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Everything about Credit Scores Explained for You

Credit scores explained

What is a credit score? How does it impact your ability to secure a loan or rent an apartment? What are the best strategies for improving your credit score to save tens of thousands of dollars over a lifetime? Listen to get all your questions about credit scores explained.

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LGBTQ community and credit scores explained

According to a recent Experian survey, 70% of the LGBTQ community named ‘credit score’ as a leading financial concern. Today, we’re discussing the factors that determine your credit score, including payment history, payment utilization and overall credit history. We explain how your credit score influences the interest rates you pay and share a significant amount of interest we paid annually—before we turned our financial lives around.

We offer insight around the free ways to acquire your credit score, why your score may be different depending upon the source, and the danger in applying for additional credit to decrease utilization.

Credit scores explained for you:

[click_to_tweet tweet=”A good credit score can save you hundreds, if not tens-of-thousands of dollars over your lifetime that you could put toward other more important things like buying a home or going on vacation. – @DebtFreeGuys” quote=”A good credit score can save you hundreds, if not tens-of-thousands of dollars over your lifetime that you could put toward other more important things like buying a home or going on vacation. – Debt Free Guys”]

Credit score questions

1. What’s the easiest way to find my credit score?

The easiest as at a financial institution where you already have a relationship. On Day 1 of Week 2’s reading, “Finding Your Credit Score,” we linked to a NAV article that listed 150 banks and website where you can learn your credit score for free. If your financial institution isn’t listed here and you can’t find your credit score at your financial institution, go to, which is owned by Experian.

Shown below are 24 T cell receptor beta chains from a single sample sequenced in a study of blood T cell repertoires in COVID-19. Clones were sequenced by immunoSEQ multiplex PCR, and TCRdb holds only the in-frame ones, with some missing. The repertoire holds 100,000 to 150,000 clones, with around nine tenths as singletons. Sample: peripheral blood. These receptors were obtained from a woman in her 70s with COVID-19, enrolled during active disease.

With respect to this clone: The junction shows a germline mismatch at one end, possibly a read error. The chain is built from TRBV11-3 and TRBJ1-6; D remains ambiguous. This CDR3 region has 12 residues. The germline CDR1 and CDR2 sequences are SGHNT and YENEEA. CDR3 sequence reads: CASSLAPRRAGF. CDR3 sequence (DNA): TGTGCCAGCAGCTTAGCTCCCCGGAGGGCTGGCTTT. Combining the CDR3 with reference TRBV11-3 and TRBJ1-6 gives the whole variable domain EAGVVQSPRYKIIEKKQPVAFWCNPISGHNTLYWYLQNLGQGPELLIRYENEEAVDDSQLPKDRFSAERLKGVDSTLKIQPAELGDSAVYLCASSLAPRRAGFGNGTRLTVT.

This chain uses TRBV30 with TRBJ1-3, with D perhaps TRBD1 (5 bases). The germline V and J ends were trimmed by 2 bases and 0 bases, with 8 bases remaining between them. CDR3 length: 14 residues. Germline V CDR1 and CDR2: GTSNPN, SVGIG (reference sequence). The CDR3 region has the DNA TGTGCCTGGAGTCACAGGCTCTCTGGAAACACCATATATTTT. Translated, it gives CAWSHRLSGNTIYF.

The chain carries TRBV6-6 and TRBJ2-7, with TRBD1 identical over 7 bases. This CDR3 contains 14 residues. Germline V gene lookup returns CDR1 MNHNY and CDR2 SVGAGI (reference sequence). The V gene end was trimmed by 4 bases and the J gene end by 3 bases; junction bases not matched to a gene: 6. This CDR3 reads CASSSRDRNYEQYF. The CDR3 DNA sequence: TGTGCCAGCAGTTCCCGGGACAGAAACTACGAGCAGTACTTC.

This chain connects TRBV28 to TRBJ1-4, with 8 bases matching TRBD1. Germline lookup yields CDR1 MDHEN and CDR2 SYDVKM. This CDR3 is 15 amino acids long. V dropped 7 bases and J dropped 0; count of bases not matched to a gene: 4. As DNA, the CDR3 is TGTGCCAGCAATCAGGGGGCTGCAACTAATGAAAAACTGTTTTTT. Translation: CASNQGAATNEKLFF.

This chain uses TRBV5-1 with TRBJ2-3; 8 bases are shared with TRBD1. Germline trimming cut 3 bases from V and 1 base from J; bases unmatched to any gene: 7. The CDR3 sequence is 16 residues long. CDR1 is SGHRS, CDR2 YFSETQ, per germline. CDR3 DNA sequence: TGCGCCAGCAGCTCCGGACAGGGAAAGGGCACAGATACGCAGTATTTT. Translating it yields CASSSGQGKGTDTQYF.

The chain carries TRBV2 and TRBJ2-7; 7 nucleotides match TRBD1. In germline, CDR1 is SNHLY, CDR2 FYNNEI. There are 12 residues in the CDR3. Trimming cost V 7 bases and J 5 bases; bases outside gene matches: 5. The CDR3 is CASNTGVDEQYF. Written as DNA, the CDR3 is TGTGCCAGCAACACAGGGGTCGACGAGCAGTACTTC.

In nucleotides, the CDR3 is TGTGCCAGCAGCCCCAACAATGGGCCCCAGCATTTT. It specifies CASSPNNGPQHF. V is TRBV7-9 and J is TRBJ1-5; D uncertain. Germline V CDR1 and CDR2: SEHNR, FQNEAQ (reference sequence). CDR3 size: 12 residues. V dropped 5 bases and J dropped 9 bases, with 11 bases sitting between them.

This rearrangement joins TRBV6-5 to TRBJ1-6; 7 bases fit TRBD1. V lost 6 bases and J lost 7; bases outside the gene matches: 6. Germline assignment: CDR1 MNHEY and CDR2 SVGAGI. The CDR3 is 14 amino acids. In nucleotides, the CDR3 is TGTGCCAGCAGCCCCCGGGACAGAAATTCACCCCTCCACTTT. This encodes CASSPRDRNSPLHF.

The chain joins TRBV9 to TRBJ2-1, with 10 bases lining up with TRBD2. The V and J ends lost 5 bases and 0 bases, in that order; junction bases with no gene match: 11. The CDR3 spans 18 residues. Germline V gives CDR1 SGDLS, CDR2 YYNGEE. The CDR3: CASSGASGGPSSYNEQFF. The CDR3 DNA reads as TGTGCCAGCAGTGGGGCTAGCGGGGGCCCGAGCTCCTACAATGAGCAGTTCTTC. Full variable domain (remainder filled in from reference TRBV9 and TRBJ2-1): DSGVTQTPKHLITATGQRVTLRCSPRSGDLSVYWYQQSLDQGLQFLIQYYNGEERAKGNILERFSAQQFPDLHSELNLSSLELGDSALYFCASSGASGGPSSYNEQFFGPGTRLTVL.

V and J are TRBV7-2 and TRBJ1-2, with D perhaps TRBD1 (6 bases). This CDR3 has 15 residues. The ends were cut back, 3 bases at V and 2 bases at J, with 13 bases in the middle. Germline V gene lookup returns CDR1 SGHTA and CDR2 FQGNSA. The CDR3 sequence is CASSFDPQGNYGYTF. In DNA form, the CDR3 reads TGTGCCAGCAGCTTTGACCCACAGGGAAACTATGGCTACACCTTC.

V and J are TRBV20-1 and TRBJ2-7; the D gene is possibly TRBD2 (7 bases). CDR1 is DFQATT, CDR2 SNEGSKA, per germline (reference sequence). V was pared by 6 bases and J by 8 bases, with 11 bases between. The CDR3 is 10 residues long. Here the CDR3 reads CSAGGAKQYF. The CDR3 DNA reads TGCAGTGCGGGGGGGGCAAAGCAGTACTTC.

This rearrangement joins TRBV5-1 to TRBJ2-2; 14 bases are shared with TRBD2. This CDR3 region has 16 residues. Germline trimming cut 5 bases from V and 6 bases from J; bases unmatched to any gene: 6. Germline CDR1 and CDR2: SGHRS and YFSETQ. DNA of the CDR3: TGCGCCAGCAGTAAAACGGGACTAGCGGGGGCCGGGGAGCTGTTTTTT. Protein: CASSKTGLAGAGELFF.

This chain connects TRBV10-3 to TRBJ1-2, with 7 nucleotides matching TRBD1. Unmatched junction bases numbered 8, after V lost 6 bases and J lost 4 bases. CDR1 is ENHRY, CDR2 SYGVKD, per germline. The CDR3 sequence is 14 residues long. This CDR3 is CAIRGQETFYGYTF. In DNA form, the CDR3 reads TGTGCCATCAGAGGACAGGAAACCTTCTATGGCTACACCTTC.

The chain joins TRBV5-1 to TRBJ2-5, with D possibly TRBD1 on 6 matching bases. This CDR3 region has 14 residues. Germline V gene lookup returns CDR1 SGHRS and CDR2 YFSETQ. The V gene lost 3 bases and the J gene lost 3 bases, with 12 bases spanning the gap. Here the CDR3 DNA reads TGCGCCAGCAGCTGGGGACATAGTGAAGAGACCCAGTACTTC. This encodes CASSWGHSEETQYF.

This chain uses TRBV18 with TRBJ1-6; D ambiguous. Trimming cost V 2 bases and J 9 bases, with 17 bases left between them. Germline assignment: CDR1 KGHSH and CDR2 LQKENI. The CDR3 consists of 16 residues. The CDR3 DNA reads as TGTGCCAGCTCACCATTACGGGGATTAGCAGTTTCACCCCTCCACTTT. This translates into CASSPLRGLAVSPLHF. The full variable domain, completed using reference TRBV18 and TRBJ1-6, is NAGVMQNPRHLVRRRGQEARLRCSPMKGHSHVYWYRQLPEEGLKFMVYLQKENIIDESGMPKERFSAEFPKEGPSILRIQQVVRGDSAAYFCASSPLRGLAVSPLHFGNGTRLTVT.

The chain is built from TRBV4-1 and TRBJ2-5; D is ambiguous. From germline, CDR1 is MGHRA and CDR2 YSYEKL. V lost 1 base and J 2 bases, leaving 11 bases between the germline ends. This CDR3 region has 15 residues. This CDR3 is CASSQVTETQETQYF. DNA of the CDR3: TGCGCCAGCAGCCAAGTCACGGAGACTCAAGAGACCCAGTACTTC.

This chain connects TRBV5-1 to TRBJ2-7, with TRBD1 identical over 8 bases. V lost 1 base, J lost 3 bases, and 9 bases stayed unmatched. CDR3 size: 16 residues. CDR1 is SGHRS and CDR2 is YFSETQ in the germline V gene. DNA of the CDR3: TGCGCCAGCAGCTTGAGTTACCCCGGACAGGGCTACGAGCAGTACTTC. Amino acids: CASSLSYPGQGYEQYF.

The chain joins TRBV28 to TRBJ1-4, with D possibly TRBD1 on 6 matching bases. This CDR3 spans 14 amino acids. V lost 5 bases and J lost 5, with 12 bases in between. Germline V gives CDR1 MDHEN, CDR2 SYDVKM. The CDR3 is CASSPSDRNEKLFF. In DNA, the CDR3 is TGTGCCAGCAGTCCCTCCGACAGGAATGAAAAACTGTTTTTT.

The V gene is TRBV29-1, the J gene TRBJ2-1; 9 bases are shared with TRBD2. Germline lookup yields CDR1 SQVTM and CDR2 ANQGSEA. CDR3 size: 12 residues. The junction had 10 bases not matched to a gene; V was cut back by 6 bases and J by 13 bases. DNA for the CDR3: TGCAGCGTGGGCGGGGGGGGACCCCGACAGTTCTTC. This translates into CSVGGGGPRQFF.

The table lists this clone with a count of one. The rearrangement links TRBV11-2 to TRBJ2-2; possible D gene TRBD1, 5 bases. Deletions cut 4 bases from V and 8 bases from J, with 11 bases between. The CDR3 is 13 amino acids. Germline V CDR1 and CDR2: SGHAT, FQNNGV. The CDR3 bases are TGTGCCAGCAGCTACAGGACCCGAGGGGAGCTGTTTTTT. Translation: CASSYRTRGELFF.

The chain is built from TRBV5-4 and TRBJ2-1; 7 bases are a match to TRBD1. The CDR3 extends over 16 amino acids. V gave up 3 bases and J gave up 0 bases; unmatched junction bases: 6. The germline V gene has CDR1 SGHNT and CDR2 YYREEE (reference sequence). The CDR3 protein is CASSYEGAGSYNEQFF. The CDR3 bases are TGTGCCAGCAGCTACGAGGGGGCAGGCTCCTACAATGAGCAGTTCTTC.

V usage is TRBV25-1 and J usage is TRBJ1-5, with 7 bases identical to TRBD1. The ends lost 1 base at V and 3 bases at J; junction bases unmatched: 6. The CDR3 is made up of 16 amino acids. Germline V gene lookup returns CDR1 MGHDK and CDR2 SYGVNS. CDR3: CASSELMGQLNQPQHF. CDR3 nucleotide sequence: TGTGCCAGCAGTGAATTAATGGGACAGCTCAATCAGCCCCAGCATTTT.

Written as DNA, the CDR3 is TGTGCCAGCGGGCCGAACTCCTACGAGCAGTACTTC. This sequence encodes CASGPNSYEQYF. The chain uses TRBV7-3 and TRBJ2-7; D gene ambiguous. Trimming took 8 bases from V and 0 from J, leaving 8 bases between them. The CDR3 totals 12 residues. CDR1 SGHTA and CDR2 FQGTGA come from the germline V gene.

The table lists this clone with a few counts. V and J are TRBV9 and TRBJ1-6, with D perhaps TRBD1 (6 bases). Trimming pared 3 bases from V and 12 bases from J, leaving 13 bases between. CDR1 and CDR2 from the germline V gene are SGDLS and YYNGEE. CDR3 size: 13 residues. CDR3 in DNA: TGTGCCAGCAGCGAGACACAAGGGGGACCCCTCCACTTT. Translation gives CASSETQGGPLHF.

2. Why is my credit score different depending on where and when I get it?

Each of the three credit rating agencies (Experian, Trans Union and Equifax) calculate credit score differently, calculate them at different times of the month and they’re not all getting the same credit information. There are also two different calculations for credit scores, the popular and more common FICO Score calculation and the Vantage Score calculation. So, each credit score will be different though not significantly so. For our purposes, you can work off one score or average the three.

3. How many points do hard inquiries take off my credit score?

Several factors will influence how many points each individual loses with hard credit inquiries. However, for most people, one additional credit inquiry will take less than five points off their FICO Scores. Inquiries can have a greater impact if you have few accounts or a short credit history. Large numbers of inquiries also mean greater risk. Statistically, people with six inquiries or more on their credit reports can be up to eight times more likely to declare bankruptcy than people with no inquiries on their reports. While inquiries often can play a part in assessing risk, they play a minor part. Much more important factors for your scores are how timely you pay your bills and your overall debt burden as indicated on your credit report.

4. Couldn’t I apply for more credit, thereby increasing my available credit, to lower my credit utilization?

Yes, you could, but this isn’t advisable. That’s because it increases the chance that you’ll over-leverage yourself and it will increase your available credit to income, which can adversely affect your credit score.

5. What’s the best, most efficient way to improve my credit score?

Pay your bills on time, which is the benefit of the gas station credit card tip, and reduce your debt burden, which is the benefit of honestly lowering your credit utilization.

Your credit scores explained

The basics of understanding your credit score

  • Three-digit number between 300-850
  • Judge whether worthy of risk

The factors that determine your credit score

  1. Payment history (especially last 24 months)
  2. Credit utilization (below 35% is best)
  3. Credit history

How your credit score impacts interest rates

  • Higher score = lower interest rates
  • Save thousands of $ over lifetime

The easiest way to find your credit score

  • Credit union, bank or credit card company
  • Free sites (e.g.: com)

Why your credit score is different depending on the source

  • Three different companies
  • Info collected at different times
  • Two ways to calculate (FICO, Vantage)

How a hard inquiry impacts your credit score

  • Single instance = 4- to 5-point drop
  • Six or more indicates desperate situation

Applying for more credit to decrease credit utilization

  • Not good idea due to risk of overleverage
  • Potential long-term detrimental effect

Our top strategies for improving your credit score

  • Pay bills on time, automate as much as possible
  • Pay off loans and credit card balances
  • Don’t close traditional cards with long history

Action steps:

Credit scores explained and then some:

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